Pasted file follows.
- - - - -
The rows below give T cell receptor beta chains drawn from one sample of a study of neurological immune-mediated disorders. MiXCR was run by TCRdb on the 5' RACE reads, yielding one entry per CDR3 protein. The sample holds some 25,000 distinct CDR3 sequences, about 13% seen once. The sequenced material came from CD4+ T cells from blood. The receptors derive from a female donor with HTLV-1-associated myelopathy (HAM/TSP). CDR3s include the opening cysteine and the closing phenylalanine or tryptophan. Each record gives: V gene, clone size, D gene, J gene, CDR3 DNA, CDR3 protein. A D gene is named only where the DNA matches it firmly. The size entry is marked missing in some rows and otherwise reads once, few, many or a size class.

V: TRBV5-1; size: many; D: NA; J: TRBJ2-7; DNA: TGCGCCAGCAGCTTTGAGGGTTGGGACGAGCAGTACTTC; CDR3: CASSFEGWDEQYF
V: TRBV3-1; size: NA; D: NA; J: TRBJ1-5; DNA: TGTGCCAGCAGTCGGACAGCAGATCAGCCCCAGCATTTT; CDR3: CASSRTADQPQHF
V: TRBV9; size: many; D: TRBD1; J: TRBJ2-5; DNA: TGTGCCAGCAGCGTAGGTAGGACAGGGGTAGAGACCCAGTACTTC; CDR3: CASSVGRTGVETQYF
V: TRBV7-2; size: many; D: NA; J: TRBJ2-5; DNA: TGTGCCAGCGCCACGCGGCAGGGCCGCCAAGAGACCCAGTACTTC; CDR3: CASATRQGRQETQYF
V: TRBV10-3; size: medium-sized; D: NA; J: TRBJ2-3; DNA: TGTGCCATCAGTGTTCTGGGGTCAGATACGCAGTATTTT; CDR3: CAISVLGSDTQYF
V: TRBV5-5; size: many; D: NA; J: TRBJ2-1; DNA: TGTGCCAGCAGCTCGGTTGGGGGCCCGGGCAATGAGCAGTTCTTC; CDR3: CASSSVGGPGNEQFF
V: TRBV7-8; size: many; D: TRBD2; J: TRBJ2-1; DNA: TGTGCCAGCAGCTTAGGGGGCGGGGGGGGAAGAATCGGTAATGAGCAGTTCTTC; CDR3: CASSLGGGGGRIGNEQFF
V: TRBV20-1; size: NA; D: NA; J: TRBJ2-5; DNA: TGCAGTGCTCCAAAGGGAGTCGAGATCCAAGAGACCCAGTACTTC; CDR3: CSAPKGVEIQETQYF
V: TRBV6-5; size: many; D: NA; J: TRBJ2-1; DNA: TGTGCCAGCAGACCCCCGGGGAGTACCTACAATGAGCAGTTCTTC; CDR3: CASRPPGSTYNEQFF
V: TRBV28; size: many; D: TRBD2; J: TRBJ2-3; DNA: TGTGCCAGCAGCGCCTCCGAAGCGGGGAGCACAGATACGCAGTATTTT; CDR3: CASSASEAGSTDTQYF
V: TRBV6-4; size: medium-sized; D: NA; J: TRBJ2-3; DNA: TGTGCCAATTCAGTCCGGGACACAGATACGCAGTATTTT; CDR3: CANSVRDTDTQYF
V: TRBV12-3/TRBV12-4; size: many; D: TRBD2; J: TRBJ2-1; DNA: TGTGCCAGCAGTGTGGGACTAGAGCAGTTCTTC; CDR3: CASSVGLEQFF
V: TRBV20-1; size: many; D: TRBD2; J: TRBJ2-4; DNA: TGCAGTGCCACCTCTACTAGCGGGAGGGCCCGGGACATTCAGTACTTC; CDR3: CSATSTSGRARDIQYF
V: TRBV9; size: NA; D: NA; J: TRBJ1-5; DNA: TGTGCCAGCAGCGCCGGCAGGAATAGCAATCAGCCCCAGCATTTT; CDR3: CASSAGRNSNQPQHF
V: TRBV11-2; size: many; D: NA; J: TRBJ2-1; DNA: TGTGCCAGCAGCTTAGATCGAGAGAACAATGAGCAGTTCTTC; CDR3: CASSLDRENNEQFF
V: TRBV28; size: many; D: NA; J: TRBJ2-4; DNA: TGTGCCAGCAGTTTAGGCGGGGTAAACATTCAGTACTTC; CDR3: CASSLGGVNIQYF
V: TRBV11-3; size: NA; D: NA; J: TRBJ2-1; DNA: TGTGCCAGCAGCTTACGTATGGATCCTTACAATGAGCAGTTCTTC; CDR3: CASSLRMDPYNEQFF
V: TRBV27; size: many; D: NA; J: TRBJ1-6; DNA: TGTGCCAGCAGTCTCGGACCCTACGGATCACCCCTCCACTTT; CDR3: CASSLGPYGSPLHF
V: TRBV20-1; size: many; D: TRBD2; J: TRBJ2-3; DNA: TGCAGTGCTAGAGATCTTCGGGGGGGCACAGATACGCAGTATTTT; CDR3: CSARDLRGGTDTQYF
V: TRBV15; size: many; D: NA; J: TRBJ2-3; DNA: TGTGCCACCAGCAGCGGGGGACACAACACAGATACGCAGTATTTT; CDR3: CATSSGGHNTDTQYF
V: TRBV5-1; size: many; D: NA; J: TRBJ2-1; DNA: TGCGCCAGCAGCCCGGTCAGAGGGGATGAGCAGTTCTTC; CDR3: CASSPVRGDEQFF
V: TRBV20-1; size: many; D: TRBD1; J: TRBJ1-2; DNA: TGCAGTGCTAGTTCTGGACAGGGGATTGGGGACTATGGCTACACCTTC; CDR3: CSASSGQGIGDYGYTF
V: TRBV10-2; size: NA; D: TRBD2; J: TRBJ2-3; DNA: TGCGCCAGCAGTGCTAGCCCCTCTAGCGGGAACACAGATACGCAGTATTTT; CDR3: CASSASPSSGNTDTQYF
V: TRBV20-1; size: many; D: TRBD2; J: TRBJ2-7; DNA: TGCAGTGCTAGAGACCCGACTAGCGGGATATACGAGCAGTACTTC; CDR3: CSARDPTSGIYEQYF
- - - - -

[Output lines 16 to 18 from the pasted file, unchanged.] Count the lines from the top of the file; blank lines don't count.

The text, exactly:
V: TRBV11-2; size: many; D: NA; J: TRBJ2-1; DNA: TGTGCCAGCAGCTTAGATCGAGAGAACAATGAGCAGTTCTTC; CDR3: CASSLDRENNEQFF
V: TRBV28; size: many; D: NA; J: TRBJ2-4; DNA: TGTGCCAGCAGTTTAGGCGGGGTAAACATTCAGTACTTC; CDR3: CASSLGGVNIQYF
V: TRBV11-3; size: NA; D: NA; J: TRBJ2-1; DNA: TGTGCCAGCAGCTTACGTATGGATCCTTACAATGAGCAGTTCTTC; CDR3: CASSLRMDPYNEQFF